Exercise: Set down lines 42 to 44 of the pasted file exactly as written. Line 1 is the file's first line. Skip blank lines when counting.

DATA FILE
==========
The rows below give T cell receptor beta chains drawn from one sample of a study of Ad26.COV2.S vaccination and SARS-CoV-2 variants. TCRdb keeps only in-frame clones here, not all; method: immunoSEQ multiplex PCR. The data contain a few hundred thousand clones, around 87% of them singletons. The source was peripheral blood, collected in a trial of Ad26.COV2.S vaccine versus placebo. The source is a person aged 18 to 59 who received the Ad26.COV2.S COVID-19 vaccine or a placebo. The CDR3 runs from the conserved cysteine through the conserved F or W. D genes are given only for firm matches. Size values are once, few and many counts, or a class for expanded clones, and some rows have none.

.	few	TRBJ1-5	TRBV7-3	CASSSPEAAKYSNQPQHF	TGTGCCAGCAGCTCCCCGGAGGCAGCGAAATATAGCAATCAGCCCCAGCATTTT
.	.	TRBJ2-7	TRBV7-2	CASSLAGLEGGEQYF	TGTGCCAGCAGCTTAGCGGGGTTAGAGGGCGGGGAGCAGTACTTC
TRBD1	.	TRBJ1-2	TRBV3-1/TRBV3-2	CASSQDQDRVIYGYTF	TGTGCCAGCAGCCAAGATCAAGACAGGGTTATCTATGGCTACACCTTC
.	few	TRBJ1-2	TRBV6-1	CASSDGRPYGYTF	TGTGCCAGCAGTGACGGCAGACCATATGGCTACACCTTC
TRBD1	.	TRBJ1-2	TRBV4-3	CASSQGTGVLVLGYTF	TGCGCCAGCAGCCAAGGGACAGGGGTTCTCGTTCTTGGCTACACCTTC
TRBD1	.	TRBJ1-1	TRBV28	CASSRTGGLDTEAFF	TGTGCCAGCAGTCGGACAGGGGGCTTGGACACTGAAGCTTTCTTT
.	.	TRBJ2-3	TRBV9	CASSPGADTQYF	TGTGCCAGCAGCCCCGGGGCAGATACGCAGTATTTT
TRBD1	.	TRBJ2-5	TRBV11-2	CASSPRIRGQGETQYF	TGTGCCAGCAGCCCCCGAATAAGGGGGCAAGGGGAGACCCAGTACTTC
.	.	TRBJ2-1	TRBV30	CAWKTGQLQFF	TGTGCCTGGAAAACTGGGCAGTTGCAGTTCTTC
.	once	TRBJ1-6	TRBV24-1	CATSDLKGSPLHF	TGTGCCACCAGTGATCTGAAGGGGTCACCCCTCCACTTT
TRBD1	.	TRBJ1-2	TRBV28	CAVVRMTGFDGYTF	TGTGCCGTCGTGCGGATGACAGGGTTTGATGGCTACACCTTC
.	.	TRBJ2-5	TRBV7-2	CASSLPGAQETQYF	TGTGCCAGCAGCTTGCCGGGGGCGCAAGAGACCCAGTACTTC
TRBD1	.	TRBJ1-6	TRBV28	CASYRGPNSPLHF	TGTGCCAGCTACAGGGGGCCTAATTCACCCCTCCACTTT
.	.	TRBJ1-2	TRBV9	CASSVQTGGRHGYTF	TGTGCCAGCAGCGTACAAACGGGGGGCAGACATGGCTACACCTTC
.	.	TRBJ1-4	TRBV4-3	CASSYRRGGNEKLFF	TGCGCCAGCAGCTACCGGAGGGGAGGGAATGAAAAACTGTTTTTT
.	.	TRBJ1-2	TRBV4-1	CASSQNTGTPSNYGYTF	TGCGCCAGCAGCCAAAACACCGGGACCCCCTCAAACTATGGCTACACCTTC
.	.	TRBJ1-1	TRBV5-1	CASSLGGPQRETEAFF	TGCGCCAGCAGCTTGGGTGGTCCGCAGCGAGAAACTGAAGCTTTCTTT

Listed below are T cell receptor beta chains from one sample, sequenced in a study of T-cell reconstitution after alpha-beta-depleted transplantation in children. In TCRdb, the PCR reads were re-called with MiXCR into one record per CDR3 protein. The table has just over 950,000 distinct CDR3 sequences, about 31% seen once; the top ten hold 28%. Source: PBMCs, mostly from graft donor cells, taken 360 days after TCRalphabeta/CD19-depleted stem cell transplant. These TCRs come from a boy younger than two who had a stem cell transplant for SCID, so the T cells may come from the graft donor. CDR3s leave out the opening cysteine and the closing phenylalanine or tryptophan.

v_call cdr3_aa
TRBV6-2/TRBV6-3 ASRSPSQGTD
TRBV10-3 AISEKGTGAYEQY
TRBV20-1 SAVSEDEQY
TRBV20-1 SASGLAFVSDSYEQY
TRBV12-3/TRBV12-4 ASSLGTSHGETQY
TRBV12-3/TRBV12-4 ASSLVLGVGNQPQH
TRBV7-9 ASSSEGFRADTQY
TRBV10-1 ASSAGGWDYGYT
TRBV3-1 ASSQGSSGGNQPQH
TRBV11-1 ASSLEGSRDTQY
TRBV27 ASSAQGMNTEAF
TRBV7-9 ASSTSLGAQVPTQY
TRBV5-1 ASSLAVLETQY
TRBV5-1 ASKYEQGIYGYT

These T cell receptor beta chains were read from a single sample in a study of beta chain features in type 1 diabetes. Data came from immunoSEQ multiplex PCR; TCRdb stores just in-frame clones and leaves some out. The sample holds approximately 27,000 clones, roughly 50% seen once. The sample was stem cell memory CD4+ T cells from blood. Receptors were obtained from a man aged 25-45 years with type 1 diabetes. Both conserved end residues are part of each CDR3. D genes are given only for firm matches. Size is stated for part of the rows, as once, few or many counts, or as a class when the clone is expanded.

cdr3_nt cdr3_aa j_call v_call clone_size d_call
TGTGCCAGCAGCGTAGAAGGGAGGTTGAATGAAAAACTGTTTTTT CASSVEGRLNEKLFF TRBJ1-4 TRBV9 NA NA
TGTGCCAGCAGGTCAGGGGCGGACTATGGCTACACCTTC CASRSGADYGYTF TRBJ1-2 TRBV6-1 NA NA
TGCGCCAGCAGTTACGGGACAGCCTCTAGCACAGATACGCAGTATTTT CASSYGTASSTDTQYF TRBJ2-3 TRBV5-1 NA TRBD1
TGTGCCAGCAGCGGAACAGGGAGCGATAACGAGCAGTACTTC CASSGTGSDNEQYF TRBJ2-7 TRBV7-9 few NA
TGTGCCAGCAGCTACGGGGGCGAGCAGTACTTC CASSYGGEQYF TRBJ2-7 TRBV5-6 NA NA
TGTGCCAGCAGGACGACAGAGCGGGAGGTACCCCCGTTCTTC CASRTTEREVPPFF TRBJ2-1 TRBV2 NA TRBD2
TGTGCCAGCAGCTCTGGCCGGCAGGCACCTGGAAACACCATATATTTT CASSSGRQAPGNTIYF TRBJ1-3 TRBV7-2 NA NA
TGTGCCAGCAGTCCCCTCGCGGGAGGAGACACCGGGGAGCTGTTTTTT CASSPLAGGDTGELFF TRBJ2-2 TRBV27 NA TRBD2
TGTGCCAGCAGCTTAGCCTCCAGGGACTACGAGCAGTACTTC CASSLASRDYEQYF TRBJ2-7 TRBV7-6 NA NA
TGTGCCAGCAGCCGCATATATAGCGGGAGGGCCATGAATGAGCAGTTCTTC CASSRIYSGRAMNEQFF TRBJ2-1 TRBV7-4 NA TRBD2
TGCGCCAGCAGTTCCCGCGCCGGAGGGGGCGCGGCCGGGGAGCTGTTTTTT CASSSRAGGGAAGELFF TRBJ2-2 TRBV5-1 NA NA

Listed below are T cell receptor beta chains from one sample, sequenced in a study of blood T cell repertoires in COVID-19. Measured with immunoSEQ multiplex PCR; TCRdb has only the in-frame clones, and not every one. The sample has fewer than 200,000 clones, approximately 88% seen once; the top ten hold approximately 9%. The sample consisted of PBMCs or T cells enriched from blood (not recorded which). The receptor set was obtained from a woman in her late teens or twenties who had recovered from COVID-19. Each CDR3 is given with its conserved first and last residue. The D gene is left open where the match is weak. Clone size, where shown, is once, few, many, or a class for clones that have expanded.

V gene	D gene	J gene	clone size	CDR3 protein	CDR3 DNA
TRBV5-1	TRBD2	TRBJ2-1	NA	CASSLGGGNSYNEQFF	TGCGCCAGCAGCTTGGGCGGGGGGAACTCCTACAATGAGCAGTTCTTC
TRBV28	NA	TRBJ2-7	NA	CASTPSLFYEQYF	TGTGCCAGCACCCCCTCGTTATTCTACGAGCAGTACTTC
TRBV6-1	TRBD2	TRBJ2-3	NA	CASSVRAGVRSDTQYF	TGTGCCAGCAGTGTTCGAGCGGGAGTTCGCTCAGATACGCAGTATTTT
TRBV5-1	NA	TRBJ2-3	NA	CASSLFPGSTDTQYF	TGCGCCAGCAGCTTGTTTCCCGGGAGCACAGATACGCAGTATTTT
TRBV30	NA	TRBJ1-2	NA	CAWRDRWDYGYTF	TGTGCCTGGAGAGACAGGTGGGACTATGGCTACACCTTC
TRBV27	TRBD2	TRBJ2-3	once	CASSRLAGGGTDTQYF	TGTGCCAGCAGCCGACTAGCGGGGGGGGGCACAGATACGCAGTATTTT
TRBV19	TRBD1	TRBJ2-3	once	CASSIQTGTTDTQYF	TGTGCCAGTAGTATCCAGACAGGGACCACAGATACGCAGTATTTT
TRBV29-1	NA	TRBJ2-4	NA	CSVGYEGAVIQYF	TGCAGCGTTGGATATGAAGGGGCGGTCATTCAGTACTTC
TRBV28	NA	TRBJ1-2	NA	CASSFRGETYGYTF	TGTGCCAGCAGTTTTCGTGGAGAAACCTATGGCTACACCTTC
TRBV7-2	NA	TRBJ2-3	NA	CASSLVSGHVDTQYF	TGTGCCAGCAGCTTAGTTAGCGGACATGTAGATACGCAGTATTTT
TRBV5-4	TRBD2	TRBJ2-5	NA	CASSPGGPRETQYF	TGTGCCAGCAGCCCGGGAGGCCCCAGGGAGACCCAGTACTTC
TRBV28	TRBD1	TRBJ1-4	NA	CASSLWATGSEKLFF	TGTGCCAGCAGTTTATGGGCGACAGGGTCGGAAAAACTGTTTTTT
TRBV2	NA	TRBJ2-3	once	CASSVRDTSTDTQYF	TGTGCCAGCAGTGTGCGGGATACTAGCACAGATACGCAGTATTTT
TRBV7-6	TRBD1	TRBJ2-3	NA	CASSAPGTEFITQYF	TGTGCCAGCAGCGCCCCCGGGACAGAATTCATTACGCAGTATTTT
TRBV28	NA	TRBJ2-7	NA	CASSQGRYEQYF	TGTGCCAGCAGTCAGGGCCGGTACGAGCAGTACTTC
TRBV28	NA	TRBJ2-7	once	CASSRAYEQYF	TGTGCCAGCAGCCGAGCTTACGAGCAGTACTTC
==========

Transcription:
TGTGCCAGCAGGACGACAGAGCGGGAGGTACCCCCGTTCTTC CASRTTEREVPPFF TRBJ2-1 TRBV2 NA TRBD2
TGTGCCAGCAGCTCTGGCCGGCAGGCACCTGGAAACACCATATATTTT CASSSGRQAPGNTIYF TRBJ1-3 TRBV7-2 NA NA
TGTGCCAGCAGTCCCCTCGCGGGAGGAGACACCGGGGAGCTGTTTTTT CASSPLAGGDTGELFF TRBJ2-2 TRBV27 NA TRBD2